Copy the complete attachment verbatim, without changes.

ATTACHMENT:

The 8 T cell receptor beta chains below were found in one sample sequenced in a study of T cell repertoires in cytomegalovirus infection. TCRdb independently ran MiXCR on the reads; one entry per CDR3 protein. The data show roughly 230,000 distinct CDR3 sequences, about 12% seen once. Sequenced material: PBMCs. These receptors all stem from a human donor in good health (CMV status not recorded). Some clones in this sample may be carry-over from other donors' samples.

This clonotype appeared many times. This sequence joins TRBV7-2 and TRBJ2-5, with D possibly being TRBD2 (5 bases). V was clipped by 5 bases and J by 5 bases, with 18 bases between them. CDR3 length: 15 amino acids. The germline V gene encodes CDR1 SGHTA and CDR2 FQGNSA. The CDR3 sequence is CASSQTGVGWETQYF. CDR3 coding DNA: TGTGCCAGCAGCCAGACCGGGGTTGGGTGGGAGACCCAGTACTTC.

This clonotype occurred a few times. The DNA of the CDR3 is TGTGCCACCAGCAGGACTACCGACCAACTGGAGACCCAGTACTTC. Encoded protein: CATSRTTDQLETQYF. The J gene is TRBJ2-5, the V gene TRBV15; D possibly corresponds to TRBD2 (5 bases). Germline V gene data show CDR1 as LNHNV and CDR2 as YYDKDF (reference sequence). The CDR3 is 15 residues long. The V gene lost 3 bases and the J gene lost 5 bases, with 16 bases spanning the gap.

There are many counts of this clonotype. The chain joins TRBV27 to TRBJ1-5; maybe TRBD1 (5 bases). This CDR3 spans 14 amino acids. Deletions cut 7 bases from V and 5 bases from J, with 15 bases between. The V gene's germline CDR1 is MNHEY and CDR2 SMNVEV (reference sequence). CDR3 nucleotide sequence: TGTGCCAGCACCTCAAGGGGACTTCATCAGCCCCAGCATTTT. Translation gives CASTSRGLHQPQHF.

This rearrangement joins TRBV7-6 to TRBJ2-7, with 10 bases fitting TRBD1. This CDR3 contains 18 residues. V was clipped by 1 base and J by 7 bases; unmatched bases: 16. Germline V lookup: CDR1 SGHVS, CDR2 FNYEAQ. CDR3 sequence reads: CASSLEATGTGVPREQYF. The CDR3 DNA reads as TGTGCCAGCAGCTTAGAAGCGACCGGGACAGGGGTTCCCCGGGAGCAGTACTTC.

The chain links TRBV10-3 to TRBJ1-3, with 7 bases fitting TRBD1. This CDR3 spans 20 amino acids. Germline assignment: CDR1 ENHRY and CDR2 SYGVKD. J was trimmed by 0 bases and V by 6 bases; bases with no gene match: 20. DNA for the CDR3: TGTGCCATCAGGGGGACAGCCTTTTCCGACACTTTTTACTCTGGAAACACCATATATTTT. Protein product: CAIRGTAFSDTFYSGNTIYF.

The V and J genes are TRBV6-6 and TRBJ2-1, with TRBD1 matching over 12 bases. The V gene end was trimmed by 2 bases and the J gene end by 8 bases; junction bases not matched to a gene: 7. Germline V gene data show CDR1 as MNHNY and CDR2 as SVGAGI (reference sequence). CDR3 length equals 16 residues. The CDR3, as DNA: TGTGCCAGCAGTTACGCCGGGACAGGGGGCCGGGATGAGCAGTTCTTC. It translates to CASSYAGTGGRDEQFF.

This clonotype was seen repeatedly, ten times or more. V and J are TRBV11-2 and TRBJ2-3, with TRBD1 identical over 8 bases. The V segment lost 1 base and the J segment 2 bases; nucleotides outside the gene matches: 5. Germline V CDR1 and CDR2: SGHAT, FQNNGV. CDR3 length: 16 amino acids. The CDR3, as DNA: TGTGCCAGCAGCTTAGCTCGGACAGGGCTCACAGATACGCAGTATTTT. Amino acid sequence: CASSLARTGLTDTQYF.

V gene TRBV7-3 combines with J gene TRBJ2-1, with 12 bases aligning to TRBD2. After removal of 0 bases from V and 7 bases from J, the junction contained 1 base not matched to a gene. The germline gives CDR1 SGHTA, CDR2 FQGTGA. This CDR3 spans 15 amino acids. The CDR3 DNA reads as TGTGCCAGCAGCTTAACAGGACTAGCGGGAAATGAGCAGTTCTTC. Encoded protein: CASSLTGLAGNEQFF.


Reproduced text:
The 8 T cell receptor beta chains below were found in one sample sequenced in a study of T cell repertoires in cytomegalovirus infection. TCRdb independently ran MiXCR on the reads; one entry per CDR3 protein. The data show roughly 230,000 distinct CDR3 sequences, about 12% seen once. Sequenced material: PBMCs. These receptors all stem from a human donor in good health (CMV status not recorded). Some clones in this sample may be carry-over from other donors' samples.

This clonotype appeared many times. This sequence joins TRBV7-2 and TRBJ2-5, with D possibly being TRBD2 (5 bases). V was clipped by 5 bases and J by 5 bases, with 18 bases between them. CDR3 length: 15 amino acids. The germline V gene encodes CDR1 SGHTA and CDR2 FQGNSA. The CDR3 sequence is CASSQTGVGWETQYF. CDR3 coding DNA: TGTGCCAGCAGCCAGACCGGGGTTGGGTGGGAGACCCAGTACTTC.

This clonotype occurred a few times. The DNA of the CDR3 is TGTGCCACCAGCAGGACTACCGACCAACTGGAGACCCAGTACTTC. Encoded protein: CATSRTTDQLETQYF. The J gene is TRBJ2-5, the V gene TRBV15; D possibly corresponds to TRBD2 (5 bases). Germline V gene data show CDR1 as LNHNV and CDR2 as YYDKDF (reference sequence). The CDR3 is 15 residues long. The V gene lost 3 bases and the J gene lost 5 bases, with 16 bases spanning the gap.

There are many counts of this clonotype. The chain joins TRBV27 to TRBJ1-5; maybe TRBD1 (5 bases). This CDR3 spans 14 amino acids. Deletions cut 7 bases from V and 5 bases from J, with 15 bases between. The V gene's germline CDR1 is MNHEY and CDR2 SMNVEV (reference sequence). CDR3 nucleotide sequence: TGTGCCAGCACCTCAAGGGGACTTCATCAGCCCCAGCATTTT. Translation gives CASTSRGLHQPQHF.

This rearrangement joins TRBV7-6 to TRBJ2-7, with 10 bases fitting TRBD1. This CDR3 contains 18 residues. V was clipped by 1 base and J by 7 bases; unmatched bases: 16. Germline V lookup: CDR1 SGHVS, CDR2 FNYEAQ. CDR3 sequence reads: CASSLEATGTGVPREQYF. The CDR3 DNA reads as TGTGCCAGCAGCTTAGAAGCGACCGGGACAGGGGTTCCCCGGGAGCAGTACTTC.

The chain links TRBV10-3 to TRBJ1-3, with 7 bases fitting TRBD1. This CDR3 spans 20 amino acids. Germline assignment: CDR1 ENHRY and CDR2 SYGVKD. J was trimmed by 0 bases and V by 6 bases; bases with no gene match: 20. DNA for the CDR3: TGTGCCATCAGGGGGACAGCCTTTTCCGACACTTTTTACTCTGGAAACACCATATATTTT. Protein product: CAIRGTAFSDTFYSGNTIYF.

The V and J genes are TRBV6-6 and TRBJ2-1, with TRBD1 matching over 12 bases. The V gene end was trimmed by 2 bases and the J gene end by 8 bases; junction bases not matched to a gene: 7. Germline V gene data show CDR1 as MNHNY and CDR2 as SVGAGI (reference sequence). CDR3 length equals 16 residues. The CDR3, as DNA: TGTGCCAGCAGTTACGCCGGGACAGGGGGCCGGGATGAGCAGTTCTTC. It translates to CASSYAGTGGRDEQFF.

This clonotype was seen repeatedly, ten times or more. V and J are TRBV11-2 and TRBJ2-3, with TRBD1 identical over 8 bases. The V segment lost 1 base and the J segment 2 bases; nucleotides outside the gene matches: 5. Germline V CDR1 and CDR2: SGHAT, FQNNGV. CDR3 length: 16 amino acids. The CDR3, as DNA: TGTGCCAGCAGCTTAGCTCGGACAGGGCTCACAGATACGCAGTATTTT. Amino acid sequence: CASSLARTGLTDTQYF.

V gene TRBV7-3 combines with J gene TRBJ2-1, with 12 bases aligning to TRBD2. After removal of 0 bases from V and 7 bases from J, the junction contained 1 base not matched to a gene. The germline gives CDR1 SGHTA, CDR2 FQGTGA. This CDR3 spans 15 amino acids. The CDR3 DNA reads as TGTGCCAGCAGCTTAACAGGACTAGCGGGAAATGAGCAGTTCTTC. Encoded protein: CASSLTGLAGNEQFF.